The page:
MESSAGE IN THE MOVIES
On DVD and Blu-Ray, Video on Demand, iTunes, Amazon Video, Google Play, Fandango Now and VUDU.
Directed by Raoul Peck. Documentary Rated PG-13
At the time of his death, American author James Baldwin was in the process of writing Remember This House, a memoir about his personal relationship with Medgar Evers, Martin Luther King Jr. and Malcolm X, all civil rights leaders who lost their lives during the 1960s. Director Raoul Peck has actor Samuel L. Jackson read from the unfinished manuscript as the narration for I Am Not Your Negro. The film also includes archival footage of Baldwin speaking for himself on television programs, lectures, and debates.
The film covers approximately the years of Baldwin’s too-brief life from 1924-1978, but does not follow a strict chronology or even tell his biography. What it does present is James Baldwin’s remarkable voice and literary brilliance. Baldwin emigrated to Paris in 1948 at the age of 24, where he was accepted as a leading intellectual, free from the oppression and racism he encountered in New York. He continued to write and thrive in France, but returned to the United States in the summer of 1957 (two years after the Montgomery bus boycott) to identify with the civil rights movement. He had been powerfully moved by the image of a young girl braving a mob in an attempt to desegregate schools in Charlotte, North Carolina.
Although I Am Not Your Negro is only 90 minutes long, it seems much longer due to the richness of its images, sound bites, and ideas. As Baldwin shares a memory of childhood, recalls a movie that he saw years ago, or remembers a deep friendship, we view film clips, newsreel footage, and still photographs. At times the subdued and dignified voice of Samuel L Jackson, combined with the dreamlike structure of the editing, takes the viewer into interesting and unexpected places.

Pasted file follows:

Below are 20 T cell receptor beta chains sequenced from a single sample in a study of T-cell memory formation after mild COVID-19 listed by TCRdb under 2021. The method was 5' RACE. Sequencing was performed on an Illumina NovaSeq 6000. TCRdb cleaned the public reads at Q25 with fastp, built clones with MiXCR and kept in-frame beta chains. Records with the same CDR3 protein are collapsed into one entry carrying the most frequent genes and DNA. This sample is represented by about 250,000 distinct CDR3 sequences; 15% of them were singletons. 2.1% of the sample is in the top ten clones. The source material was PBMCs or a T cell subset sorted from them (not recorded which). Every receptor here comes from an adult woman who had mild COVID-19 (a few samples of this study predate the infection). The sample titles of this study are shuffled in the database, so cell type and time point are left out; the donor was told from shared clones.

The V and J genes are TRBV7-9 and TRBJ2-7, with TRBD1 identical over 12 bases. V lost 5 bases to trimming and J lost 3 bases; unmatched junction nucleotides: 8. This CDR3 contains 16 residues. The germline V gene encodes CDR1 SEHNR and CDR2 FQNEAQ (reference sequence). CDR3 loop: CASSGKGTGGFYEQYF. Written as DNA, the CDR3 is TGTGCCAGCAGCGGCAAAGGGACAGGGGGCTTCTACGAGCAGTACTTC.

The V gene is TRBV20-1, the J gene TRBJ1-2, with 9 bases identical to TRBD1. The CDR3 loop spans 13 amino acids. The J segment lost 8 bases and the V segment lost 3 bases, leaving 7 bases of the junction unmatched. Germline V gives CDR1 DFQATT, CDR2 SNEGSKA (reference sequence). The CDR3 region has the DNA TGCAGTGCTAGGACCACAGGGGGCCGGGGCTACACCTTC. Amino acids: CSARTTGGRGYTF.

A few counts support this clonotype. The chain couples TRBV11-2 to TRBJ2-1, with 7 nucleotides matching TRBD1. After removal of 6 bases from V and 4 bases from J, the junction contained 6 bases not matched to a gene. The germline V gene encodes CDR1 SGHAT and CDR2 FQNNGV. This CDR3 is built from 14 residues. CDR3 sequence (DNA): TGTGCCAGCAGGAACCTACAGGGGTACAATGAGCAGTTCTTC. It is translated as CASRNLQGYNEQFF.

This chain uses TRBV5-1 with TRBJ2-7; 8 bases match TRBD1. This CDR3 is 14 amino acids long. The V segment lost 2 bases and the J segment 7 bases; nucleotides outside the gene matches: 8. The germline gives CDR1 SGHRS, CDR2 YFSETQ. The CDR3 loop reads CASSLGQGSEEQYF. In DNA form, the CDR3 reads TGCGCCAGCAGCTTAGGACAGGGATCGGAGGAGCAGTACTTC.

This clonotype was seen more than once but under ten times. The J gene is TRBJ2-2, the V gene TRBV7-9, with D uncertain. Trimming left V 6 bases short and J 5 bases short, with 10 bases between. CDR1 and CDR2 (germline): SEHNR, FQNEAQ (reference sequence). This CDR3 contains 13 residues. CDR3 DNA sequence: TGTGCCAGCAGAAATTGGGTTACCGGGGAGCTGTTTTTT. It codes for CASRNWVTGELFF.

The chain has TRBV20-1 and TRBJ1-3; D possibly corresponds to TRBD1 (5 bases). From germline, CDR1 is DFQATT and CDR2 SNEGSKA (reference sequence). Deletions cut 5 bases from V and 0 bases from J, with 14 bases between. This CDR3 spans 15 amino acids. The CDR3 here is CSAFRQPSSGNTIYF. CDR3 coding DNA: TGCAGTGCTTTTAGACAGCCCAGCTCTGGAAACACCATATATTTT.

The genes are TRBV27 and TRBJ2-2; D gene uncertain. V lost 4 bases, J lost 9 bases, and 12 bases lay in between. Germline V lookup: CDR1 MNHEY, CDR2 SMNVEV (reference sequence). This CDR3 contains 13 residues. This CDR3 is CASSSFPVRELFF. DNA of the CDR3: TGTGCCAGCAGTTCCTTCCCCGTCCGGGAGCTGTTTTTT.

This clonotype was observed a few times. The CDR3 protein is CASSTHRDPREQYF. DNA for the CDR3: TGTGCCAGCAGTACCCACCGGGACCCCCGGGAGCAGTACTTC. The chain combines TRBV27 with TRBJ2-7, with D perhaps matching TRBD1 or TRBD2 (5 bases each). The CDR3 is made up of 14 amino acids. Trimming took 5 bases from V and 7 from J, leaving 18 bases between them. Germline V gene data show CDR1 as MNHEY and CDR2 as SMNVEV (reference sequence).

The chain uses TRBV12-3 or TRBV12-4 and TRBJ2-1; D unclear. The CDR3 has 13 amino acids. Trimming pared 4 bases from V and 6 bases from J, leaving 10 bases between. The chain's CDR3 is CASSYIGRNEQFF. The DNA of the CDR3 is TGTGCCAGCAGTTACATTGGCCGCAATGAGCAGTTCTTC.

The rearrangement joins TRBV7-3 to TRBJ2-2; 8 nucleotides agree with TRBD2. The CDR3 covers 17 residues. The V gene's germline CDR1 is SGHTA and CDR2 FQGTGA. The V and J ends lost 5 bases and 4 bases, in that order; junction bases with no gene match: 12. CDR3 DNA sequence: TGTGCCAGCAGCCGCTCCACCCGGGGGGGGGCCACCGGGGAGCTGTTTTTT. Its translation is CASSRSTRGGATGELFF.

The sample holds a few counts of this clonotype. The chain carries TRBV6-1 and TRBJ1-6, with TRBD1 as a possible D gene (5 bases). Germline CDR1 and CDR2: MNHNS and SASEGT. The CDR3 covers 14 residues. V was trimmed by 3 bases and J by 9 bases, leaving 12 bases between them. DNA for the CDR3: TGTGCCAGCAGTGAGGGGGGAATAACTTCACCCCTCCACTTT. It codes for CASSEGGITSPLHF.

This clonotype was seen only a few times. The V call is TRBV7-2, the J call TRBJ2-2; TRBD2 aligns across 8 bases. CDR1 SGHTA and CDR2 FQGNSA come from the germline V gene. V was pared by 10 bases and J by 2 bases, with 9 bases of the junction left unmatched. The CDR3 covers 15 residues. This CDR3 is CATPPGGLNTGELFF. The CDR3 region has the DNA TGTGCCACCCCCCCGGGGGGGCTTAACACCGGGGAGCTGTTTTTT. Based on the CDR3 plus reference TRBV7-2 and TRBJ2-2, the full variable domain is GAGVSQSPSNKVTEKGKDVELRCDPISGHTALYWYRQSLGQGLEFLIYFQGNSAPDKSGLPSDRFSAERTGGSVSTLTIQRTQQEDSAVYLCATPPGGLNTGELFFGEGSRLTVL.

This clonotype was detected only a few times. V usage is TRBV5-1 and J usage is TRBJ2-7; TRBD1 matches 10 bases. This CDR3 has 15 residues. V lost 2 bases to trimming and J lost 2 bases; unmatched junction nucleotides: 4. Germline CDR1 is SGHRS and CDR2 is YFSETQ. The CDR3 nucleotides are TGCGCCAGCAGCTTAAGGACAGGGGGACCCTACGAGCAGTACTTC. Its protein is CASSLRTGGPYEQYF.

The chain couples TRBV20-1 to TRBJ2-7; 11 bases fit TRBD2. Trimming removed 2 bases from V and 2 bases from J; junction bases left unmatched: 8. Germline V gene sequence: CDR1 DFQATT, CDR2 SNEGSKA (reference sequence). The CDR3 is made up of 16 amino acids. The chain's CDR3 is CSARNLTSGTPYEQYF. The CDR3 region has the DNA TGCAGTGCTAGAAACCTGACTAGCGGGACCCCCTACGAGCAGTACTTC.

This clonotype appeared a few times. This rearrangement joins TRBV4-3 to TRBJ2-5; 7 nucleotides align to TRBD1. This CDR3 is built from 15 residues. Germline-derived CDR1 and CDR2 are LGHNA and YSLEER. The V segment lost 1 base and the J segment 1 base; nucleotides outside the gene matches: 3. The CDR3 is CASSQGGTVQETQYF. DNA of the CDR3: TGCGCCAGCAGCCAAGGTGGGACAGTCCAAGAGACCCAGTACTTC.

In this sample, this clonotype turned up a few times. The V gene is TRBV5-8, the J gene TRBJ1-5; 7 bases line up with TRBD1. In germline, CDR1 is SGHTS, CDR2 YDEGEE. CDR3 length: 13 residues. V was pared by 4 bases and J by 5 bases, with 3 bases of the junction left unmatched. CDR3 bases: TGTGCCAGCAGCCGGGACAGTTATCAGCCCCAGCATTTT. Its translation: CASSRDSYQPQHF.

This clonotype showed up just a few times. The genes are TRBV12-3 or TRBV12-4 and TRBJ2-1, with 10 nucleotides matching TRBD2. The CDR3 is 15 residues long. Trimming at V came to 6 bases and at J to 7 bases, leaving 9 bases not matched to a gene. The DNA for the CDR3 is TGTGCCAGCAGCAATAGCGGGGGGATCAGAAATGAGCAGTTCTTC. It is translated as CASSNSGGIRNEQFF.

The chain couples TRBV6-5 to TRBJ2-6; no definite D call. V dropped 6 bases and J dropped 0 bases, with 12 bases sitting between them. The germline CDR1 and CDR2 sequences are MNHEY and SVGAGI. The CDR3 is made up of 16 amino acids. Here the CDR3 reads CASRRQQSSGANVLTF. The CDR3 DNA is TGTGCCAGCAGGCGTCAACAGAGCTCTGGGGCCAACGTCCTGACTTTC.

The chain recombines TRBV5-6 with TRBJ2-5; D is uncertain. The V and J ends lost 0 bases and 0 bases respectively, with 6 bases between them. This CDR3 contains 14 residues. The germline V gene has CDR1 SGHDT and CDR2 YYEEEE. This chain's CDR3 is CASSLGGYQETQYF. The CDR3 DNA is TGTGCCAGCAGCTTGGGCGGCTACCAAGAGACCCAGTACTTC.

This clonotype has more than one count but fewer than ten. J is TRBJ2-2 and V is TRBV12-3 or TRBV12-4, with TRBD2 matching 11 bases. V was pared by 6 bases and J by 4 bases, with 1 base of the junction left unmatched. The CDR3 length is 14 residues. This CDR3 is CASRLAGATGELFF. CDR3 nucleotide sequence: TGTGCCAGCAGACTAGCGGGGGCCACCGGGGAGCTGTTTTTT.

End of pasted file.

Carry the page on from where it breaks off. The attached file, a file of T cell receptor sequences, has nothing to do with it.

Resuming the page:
There are a few stumbles along the way. As Baldwin tells us of his return to New York in the 1950s, the screen shows us current images of Times Square (this simply does not make narrative sense). In an intentional move to connect the archival material to recent incidents such as the Ferguson, Missouri uprising and the Black Lives Matter movement, Director Peck integrates more recent scenes of brutality and protest into the film. I sensed his moral outrage and passion, but felt that this decision underestimated the audience’s ability to make their own connections between the present and the past.
It is humbling to realize that our nation’s conversation on race still faces incredible impediments, setbacks, and roadblocks. This film reminds us that Martin Luther King Jr. and Malcolm X approached civil rights with different strategies, but came close to understanding one another at the time of their deaths. James Baldwin’s voice was measured, thoughtful, and honest. Although he would leave the Christian church in midlife (due to its complicity with racism and injustice), he nevertheless remained a compassionate humanitarian, a citizen of the world whose voice still has much to say to all of us.
Five halos: A moving and thoughtful meditation on race.
Four pitchforks: Scenes of violence and death; the briefest glimpse of nudity; strong racist epithets.
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Rev. Bruce Batchelor-Glader
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